Philip Marlowe in Ancient Rome – I’m sold.
The Silver Pigs by Lindsey Davis is the first in a long-running series of historical crime novels set in Flavian-era Ancient Rome, starring rough-edged ‘informer’ Marcus Didius Falco.
This series is now 20 novels long and Davis is a well-established member of the crime writers’ fraternity, but somehow I had never really come across Falco on my literary travels, just as I had never before encountered Ellis Peters’ Cadfael. Well, I can safely say that I loved this first instalment, which will surely prove a gateway drug, and lead to me ploughing through the rest of them as soon as I get the chance.
Falco is a loveable and appealing protagonist – he’s a tough ex-soldier with a heart of gold and a wry sense of humour, a cynical outsider, a womaniser and a heavy drinker, and a grudgingly besotted uncle to his many nieces and nephews. He lives in a grotty tenement building on the Aventine Hill where he scrapes by with low-level private investigation work, puts the world to rights with his old comrade Petro, and endures the fussing of his battle-axe mother.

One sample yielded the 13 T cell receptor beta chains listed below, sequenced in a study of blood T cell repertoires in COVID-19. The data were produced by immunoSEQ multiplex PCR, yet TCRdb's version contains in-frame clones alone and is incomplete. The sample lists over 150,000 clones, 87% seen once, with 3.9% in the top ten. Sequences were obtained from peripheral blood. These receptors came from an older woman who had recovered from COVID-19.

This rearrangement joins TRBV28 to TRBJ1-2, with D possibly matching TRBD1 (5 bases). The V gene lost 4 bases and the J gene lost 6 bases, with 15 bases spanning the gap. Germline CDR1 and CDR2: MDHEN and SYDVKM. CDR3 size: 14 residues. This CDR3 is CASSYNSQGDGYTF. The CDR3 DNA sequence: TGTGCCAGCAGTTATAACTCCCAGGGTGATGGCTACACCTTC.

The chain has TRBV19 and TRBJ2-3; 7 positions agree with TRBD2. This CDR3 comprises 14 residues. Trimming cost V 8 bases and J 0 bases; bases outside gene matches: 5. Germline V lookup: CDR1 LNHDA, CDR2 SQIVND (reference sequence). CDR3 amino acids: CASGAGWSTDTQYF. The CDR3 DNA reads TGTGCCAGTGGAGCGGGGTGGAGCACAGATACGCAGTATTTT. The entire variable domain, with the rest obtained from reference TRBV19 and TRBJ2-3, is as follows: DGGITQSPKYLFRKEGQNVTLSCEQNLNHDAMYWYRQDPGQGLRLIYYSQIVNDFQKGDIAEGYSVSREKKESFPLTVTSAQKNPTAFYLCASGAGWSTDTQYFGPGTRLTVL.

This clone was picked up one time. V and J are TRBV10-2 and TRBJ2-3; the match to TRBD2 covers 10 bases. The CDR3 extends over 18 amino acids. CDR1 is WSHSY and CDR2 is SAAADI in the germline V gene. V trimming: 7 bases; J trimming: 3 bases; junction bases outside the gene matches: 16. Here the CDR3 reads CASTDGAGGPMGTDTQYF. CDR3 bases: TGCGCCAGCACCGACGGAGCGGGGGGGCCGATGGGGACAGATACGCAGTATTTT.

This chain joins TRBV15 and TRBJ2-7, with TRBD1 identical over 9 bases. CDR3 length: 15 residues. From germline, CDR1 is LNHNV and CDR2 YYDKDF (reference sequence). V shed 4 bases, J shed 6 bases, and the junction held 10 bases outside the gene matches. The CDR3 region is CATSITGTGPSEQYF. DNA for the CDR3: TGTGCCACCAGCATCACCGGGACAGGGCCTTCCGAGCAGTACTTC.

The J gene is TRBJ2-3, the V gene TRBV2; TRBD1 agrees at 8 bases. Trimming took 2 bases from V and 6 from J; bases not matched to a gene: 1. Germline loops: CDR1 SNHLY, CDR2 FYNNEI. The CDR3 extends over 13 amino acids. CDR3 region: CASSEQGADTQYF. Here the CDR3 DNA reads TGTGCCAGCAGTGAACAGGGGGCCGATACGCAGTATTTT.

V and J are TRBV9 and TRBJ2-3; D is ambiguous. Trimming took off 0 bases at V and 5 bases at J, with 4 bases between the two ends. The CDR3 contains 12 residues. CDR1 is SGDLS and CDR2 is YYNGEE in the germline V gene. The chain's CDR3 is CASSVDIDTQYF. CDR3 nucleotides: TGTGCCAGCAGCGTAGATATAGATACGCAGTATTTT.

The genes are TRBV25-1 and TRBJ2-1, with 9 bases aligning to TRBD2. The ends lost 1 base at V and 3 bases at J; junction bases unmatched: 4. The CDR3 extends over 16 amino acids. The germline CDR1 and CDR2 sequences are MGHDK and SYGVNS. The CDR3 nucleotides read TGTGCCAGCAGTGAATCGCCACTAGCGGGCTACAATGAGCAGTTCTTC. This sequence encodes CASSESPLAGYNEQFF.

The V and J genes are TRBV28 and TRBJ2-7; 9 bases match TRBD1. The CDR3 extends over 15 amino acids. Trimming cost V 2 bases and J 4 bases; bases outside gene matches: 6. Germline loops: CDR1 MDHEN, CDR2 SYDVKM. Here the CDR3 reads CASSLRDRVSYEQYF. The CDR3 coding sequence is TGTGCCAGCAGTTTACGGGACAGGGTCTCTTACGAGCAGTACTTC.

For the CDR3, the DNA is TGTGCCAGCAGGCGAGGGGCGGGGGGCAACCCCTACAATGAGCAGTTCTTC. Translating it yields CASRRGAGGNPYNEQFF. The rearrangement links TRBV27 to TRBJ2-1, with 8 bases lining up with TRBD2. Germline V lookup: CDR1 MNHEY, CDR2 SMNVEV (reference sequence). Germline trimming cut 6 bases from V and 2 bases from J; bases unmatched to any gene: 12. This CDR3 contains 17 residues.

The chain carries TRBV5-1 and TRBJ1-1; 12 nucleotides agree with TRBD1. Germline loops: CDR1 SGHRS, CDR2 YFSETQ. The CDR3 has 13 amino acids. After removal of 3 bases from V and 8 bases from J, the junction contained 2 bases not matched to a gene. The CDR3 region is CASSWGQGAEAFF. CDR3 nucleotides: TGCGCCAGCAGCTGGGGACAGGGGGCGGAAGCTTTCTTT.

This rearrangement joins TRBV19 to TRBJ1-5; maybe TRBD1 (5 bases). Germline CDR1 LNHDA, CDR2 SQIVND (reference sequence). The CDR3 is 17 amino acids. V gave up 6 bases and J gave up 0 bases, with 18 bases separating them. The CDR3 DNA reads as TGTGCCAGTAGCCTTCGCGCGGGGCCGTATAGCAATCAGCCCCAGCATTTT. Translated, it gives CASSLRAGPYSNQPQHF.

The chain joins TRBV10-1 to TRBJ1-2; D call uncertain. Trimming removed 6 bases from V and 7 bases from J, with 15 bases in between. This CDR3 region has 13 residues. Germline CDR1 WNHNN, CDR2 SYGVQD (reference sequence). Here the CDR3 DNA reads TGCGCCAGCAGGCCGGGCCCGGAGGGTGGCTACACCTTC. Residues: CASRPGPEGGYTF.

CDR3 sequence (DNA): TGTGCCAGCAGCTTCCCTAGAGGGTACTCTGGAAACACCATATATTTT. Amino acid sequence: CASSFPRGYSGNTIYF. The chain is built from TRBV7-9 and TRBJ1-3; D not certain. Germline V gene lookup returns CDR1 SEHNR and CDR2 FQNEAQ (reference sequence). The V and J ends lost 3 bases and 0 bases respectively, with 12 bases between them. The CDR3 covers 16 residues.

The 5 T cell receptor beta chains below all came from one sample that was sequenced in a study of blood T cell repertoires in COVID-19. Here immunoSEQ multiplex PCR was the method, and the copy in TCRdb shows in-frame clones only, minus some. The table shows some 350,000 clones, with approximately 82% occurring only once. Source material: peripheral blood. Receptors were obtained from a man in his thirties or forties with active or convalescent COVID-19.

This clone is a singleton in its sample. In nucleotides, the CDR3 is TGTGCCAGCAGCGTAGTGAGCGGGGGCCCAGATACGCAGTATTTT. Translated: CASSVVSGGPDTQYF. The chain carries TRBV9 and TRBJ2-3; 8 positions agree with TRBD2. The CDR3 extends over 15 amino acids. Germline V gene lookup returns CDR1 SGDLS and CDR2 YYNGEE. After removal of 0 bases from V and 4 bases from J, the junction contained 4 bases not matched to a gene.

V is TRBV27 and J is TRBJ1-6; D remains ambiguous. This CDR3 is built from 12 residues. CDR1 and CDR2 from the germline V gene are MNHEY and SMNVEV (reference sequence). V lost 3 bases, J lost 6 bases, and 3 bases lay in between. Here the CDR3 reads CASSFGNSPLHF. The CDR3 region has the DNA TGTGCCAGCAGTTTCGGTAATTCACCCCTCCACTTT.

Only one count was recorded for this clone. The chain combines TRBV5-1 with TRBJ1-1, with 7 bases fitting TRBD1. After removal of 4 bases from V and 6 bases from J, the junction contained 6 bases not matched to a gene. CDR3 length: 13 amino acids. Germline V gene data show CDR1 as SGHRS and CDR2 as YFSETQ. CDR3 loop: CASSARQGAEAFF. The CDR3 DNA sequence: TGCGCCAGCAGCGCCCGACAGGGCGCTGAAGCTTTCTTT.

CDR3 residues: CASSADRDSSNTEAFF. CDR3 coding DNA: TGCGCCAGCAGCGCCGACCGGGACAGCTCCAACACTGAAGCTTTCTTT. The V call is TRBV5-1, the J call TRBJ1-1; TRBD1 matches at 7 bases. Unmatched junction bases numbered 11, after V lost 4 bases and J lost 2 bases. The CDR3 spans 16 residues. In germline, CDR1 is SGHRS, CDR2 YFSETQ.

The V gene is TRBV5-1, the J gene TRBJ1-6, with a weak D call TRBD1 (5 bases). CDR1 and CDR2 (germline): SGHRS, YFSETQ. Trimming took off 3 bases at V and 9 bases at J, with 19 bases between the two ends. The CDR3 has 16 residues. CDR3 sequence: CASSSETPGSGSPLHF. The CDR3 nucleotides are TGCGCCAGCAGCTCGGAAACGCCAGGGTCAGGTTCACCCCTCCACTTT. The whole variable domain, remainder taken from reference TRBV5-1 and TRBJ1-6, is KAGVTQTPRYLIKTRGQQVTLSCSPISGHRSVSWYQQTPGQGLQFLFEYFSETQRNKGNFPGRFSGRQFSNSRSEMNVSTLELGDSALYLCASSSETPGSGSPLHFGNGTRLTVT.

Into this world stumbles a beautiful young ingenue whose escape from a gang of would-be abductors sets into motion a gripping plot focused on a consignment of silver ingots nicked from a Britannia mine to fund a coup against the new emperor Vespasian. The story is full of political machinations, ingenuity, tragedy, and flirtatious back-and-forth between Falco and Helena Justina, his employer’s acerbic daughter.
Davis has a slightly peculiar style. I can’t really pin down exactly what bothered me about it at first, but it just seemed a bit stilted, as if it had been badly translated from a foreign language. But this feeling didn’t last long, as the vivid characters took shape and the fast-paced storyline got into gear.
While a good central mystery is of course vital, a crucial component of an ongoing crime series is, as I’ve said before, the recurring cast, and The Silver Pigs does a cracking job here of setting this up. Falco, Helena, Petro, and Falco’s mother, not to mention the real-life imperial family of Vespasian and his sons Titus and Domitian, are flawed, fun and interesting people who I wanted to spend time with, and this, more than anything else, is what will keep me reading Davis.
The teeming, sordid, magnificent city itself is also very well recreated on the page, and will I’m sure develop into a great noirish backdrop. Davis tosses in a few cheeky references to Raymond Chandler here and there to play up the sense of noir pastiche – Chandler fans will even notice the occasional line stolen from Marlowe and ‘Romanised’.
All in all The Silver Pigs is great fun, and an accomplished first step in a long series that I can’t wait to wade into.
Arrow | 2008 | 352p | Paperback | Buy here